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Richard Ballantyne, chief executive of the British Ports Association (BPA), has told The Guardian that not all of the facilities required for new customs checks in the UK are going to be ready on time.

Unlike the EU, which implemented its new post-Brexit customs checks in full on January 1st, the UK is phasing in the checks more slowly to “prioritise flow over compliance”.

However, checks on a number of goods, including animal-based products, are due to come into force in the UK in July. In order to facilitate the change, a raft of new infrastructure has had to be constructed around the country.

Some of that port infrastructure, such as that being built in Southampton, Plymouth, Hull and Immingham, is expected to be ready on time. On the other hand, problems remain at other key sites, and the chief executive of the British Ports Association has admitted some facilities will not be ready come July:

It’s obvious not all of the facilities are going to be ready; how much of it will be is still up for debate. Our frustration with government is they are not willing to share what the plan B is.

According to The Guardian, some inland checkpoints are yet to be confirmed, while customs facilities in Kent and Portsmouth appear some distance from nearing completion.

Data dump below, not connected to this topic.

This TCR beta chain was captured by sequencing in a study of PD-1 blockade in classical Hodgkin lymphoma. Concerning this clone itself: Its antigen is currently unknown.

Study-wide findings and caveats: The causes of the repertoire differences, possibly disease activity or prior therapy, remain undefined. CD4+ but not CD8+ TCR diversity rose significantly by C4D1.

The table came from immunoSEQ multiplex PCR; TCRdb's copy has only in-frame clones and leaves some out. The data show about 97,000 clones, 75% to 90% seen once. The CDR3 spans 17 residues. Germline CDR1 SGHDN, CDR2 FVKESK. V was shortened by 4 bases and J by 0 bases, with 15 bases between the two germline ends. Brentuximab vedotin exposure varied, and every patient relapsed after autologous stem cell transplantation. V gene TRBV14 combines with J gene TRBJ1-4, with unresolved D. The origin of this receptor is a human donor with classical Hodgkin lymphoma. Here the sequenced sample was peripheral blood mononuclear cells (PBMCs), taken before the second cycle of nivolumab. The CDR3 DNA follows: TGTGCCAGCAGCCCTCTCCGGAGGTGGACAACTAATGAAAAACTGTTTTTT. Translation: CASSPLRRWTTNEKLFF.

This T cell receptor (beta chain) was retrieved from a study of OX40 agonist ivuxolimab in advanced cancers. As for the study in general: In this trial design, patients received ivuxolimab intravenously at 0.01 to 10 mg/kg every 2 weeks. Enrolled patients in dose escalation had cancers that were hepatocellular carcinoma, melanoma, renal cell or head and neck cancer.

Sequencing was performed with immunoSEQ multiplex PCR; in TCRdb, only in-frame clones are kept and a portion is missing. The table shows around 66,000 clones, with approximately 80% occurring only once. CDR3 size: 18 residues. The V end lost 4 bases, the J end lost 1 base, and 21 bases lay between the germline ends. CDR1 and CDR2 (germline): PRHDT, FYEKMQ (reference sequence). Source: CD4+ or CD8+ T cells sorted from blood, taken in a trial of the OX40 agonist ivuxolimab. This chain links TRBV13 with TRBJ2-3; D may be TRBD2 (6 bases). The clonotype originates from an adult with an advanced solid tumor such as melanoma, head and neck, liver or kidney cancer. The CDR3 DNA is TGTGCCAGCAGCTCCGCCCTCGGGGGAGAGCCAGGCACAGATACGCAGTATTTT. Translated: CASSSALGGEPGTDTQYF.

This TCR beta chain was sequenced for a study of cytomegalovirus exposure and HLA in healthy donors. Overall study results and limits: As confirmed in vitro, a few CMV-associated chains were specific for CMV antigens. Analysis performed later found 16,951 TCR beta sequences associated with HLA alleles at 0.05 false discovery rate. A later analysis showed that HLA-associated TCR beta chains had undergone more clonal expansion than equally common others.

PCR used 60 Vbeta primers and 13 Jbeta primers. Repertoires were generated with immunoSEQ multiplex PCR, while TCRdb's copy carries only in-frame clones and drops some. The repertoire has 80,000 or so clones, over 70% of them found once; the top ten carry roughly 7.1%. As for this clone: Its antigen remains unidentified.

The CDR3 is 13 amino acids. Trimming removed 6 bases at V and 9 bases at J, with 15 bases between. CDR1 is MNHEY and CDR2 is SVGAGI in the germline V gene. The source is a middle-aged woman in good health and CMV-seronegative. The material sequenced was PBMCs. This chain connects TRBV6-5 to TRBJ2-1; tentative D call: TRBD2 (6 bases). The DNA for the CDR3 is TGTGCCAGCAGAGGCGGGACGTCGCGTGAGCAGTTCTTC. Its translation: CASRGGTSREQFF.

In the case of Portsmouth, the local council say the port won’t be completed until mid-August – some 6 weeks after additional customs checks are due to come in.

Even then, the facility needs to be rubber stamped by both Department for Environment, Food and Rural Affairs (Defra), as well as the Animal and Plant Health Agency. As the Guardian reports, this could take several weeks.

Ballantyne has thus asked the UK Government to make its contingency plans public:

“Even if they aren’t willing to extend beyond July, or publicly say that, they must have alternative plans, and ministers and officials are being told this on a weekly basis.”

One solution would simply be to relax or scale down the checks due to come in this April and July. Indeed, there is already speculation that this will turn out to be the case.


Photo credit: Ian S / Geograph UK

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